One week from today, I’ll be on the opposite side of Canada, attending the Canadian Evaluation Society’s 2016 conference.
I’m doing presenting in two sessions at the conference: one pre-conference workshop and one conference presentation.
On June 5, my sister and I are giving a workshop based on a project we’ve been working on:
Accelerating Your Logic Models: Interactivity for Better Communication by Beth Snow and Nancy Snow
Logic models are commonly used by evaluators to illustrate relationships among a program’s inputs, activities, outputs, and outcomes. They are useful in helping intended users develop programs, communicate a program’s theory of change, and design evaluations. However, a static logic model often does not allow us to convey the complexity of the interrelationships or explore the potential effects of altering components of the model.
In this workshop, we will explore and create interactive logic models that will allow you to more easily demonstrate the logic within a complex model and to explore visually the implications of changes within the model. In addition, participants will be introduced to information design principles that can make their logic models – even complex ones – easier for intended users to understand and use.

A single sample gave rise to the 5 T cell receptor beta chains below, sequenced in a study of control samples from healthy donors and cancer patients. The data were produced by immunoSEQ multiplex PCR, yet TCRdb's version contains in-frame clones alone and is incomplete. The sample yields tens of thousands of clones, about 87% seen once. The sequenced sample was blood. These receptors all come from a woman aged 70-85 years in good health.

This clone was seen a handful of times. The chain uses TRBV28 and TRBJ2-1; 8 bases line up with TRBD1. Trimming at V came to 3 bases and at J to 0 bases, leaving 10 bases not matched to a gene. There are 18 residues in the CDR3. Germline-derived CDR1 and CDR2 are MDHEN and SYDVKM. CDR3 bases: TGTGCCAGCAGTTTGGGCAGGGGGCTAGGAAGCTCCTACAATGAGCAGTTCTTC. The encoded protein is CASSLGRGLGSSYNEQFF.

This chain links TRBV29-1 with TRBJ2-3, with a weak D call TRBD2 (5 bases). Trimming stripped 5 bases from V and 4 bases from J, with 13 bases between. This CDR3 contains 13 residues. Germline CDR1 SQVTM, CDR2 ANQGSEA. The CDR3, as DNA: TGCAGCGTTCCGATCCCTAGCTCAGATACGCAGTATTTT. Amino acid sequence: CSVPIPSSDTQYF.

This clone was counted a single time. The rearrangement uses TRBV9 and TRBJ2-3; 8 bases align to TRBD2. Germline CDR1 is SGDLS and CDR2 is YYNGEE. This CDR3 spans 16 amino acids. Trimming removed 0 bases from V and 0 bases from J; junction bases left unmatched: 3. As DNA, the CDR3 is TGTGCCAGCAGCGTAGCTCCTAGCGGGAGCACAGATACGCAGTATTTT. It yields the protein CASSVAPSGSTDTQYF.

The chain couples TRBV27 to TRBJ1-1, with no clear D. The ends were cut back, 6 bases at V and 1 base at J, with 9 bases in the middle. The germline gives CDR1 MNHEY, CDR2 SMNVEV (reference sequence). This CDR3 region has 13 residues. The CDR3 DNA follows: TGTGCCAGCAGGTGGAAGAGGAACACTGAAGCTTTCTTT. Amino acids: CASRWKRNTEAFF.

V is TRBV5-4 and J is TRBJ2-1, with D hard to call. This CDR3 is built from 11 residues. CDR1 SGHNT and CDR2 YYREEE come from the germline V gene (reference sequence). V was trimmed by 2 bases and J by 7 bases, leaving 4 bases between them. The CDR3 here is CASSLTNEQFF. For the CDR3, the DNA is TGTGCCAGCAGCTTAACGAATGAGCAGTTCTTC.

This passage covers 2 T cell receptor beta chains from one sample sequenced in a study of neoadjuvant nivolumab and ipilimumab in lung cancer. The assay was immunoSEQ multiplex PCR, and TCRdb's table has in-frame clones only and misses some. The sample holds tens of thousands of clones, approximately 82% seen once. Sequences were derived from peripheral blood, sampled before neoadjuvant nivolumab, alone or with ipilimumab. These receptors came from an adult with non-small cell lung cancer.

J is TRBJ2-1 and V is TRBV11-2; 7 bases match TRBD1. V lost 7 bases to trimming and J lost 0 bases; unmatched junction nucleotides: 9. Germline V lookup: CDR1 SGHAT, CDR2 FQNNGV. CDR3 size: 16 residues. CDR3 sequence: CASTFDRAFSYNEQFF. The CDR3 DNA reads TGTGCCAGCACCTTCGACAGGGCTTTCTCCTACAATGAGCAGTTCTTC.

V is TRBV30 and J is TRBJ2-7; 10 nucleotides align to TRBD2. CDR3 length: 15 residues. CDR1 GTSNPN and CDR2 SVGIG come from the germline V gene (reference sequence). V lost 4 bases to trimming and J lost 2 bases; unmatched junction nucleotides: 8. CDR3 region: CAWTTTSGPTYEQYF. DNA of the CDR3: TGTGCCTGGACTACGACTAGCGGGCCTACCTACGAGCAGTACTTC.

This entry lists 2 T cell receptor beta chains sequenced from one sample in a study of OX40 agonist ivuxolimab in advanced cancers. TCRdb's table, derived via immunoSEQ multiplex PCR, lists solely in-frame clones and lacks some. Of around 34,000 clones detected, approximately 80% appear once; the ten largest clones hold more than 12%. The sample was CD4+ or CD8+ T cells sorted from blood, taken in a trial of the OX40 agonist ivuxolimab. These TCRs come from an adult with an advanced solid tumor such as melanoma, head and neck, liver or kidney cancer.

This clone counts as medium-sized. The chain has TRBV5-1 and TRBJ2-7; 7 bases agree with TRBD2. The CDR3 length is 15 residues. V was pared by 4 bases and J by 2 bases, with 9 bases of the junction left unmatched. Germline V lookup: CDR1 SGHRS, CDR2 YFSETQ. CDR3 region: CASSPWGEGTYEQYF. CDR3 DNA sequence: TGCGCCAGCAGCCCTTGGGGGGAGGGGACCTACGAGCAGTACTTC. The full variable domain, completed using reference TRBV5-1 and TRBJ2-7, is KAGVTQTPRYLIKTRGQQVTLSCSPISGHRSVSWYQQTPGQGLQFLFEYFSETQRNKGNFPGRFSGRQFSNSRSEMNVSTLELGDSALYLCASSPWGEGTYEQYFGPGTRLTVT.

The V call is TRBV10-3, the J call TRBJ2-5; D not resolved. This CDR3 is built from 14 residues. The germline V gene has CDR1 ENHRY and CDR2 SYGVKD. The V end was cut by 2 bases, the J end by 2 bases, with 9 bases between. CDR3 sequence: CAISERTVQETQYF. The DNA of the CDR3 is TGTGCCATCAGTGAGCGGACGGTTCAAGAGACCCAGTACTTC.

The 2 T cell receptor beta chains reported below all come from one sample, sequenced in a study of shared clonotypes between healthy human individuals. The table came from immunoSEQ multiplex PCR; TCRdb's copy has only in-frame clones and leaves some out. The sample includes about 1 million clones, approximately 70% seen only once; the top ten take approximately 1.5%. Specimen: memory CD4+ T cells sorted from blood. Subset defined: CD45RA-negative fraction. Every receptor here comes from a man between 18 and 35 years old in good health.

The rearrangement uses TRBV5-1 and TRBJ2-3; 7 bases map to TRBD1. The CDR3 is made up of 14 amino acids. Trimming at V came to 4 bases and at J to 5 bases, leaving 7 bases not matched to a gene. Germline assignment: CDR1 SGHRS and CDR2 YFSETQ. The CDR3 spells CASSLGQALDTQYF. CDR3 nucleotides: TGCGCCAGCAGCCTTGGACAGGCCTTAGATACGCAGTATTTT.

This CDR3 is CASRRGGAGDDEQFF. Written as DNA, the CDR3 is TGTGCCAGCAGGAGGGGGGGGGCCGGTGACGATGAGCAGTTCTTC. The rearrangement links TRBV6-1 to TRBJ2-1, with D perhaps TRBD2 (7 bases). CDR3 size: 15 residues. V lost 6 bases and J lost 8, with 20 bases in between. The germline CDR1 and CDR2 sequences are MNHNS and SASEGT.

Bring a logic model of your own that you would like to work on or work with one of ours to get some hands on practice at accelerating your logic model.
You will learn:
to create an interactive logic model in a virtual environment
to speak and write in a more informative way about the visual representations in your logic models
to apply information design-based principles when generating logic models
On June 6, I’ll be giving a presentation based on my main project at work:
Quick wins: The benefits of applying evaluative thinking to project development by Beth Snow and Joyce Cheng
The Clinical & Systems Transformation (CST) project aims to transform healthcare in Vancouver by standardizing clinical practice and creating a shared clinical information system across 3 health organizations. Ultimately, the system will be used by 40000 users at 40 hospitals, residential care homes, etc. The project includes an evaluation team tasked with answering the question “Once implemented, does CST achieve what it set out to achieve?” By being engaged early in the project, the evaluation team has been able to use evaluative thinking and evaluation tools to influence non-evaluators to advance the project, long before “the evaluation” itself is implemented. This presentation will explore the ways in which the early work of the evaluation team has influenced the development of the project — including facilitating leadership to articulate goals and helping the project use those goals to guide decisions — at the levels of individuals, project subteams, and the project as a whole.
There’s still time to register if you are interested!